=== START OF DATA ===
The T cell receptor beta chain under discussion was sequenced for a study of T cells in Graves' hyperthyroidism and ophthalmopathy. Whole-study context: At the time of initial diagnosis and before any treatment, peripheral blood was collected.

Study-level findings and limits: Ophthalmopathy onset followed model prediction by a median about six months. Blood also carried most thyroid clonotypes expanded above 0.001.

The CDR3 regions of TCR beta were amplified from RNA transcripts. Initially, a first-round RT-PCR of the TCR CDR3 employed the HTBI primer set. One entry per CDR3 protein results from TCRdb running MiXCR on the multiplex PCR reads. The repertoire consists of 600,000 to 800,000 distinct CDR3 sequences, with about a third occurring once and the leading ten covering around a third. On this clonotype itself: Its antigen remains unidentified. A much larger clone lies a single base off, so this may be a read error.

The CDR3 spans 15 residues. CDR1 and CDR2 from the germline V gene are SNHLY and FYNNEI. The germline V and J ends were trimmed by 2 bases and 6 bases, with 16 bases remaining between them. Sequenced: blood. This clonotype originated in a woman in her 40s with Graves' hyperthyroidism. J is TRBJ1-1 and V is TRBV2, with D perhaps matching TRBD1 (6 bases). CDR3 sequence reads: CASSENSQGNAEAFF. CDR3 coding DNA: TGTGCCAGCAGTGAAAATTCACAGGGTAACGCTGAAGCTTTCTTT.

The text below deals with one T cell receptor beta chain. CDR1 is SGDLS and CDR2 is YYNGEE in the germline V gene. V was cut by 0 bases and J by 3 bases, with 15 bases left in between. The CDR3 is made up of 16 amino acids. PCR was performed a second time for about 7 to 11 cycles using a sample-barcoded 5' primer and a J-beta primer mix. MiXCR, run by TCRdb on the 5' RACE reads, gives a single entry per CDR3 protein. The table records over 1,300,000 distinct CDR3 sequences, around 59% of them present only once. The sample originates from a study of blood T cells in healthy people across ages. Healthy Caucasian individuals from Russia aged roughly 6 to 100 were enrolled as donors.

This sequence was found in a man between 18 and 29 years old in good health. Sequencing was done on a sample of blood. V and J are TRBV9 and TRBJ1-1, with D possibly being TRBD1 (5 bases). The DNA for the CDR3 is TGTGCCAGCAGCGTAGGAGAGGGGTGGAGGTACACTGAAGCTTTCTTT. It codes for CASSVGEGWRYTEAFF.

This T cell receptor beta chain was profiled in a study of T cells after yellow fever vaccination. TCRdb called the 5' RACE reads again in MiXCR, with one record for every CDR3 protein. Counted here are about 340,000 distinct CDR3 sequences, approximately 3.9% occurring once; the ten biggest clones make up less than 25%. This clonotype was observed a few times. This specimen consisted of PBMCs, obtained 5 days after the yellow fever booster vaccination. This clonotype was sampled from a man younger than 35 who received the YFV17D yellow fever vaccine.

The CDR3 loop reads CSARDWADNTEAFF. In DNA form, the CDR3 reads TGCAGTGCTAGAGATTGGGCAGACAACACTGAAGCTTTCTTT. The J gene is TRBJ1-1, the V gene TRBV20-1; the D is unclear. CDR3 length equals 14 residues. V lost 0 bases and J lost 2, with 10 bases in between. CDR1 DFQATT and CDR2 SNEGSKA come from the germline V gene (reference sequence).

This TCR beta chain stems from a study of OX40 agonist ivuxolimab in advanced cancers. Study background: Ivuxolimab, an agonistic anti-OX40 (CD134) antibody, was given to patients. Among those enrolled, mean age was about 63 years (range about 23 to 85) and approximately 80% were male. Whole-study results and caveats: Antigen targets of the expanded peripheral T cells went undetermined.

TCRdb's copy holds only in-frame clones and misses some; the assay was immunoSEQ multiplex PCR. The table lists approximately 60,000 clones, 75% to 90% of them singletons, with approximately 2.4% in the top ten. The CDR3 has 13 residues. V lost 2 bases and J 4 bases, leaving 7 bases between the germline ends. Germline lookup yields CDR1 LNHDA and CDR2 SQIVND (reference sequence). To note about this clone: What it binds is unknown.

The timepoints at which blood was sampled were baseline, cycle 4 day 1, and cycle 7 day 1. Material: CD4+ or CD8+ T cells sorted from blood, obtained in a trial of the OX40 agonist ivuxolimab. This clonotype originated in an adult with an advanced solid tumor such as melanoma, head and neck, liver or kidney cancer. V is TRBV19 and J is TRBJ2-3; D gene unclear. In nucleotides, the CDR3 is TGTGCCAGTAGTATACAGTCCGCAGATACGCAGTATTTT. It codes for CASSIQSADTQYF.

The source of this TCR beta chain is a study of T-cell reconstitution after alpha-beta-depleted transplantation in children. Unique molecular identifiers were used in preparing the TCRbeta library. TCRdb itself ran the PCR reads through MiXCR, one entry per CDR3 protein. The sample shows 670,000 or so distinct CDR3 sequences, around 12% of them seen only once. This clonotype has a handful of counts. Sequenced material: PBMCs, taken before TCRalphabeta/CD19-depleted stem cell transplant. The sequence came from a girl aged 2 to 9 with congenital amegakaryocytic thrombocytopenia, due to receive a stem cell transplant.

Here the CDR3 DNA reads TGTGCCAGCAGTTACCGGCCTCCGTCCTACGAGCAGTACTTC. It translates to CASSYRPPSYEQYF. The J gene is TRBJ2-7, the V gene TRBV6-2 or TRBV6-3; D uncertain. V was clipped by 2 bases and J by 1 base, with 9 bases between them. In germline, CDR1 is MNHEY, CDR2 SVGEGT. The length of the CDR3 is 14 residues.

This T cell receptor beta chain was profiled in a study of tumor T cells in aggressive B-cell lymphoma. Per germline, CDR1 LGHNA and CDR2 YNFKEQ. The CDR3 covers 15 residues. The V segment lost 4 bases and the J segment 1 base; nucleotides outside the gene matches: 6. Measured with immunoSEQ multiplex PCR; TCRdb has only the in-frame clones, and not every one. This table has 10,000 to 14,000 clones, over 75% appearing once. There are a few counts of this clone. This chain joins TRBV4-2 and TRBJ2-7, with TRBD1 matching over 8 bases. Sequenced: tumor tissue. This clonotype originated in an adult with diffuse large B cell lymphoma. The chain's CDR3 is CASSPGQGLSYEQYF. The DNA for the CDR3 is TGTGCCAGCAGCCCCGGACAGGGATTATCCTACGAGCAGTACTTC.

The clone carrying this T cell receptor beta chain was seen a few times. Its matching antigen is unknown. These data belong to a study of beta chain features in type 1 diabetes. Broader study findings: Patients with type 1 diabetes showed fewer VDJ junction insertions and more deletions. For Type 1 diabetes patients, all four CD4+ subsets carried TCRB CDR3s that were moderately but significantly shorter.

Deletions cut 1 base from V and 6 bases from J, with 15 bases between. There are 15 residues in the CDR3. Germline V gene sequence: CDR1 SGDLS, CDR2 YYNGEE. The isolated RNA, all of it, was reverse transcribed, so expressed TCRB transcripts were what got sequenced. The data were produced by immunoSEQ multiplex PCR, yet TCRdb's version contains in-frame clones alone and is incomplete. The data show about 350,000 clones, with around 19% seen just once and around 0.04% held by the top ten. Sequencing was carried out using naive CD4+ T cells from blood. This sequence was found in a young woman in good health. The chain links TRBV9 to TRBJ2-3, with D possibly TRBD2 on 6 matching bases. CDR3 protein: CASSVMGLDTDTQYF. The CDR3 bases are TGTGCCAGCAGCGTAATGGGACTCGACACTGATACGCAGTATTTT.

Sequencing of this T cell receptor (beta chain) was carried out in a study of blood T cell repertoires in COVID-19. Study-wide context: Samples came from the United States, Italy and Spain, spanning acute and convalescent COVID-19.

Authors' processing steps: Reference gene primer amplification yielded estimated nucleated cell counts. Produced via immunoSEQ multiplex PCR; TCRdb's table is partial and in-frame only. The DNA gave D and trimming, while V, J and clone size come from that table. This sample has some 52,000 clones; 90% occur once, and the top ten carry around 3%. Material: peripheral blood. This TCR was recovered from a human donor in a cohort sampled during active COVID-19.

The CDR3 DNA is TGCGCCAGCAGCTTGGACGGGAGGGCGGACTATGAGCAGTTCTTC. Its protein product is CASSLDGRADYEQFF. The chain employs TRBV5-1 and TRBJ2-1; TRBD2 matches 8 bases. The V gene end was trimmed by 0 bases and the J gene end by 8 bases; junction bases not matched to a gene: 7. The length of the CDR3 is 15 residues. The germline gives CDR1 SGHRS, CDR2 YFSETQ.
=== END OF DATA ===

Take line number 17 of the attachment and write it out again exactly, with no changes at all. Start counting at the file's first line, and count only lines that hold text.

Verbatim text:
Sequencing of this T cell receptor (beta chain) was carried out in a study of blood T cell repertoires in COVID-19. Study-wide context: Samples came from the United States, Italy and Spain, spanning acute and convalescent COVID-19.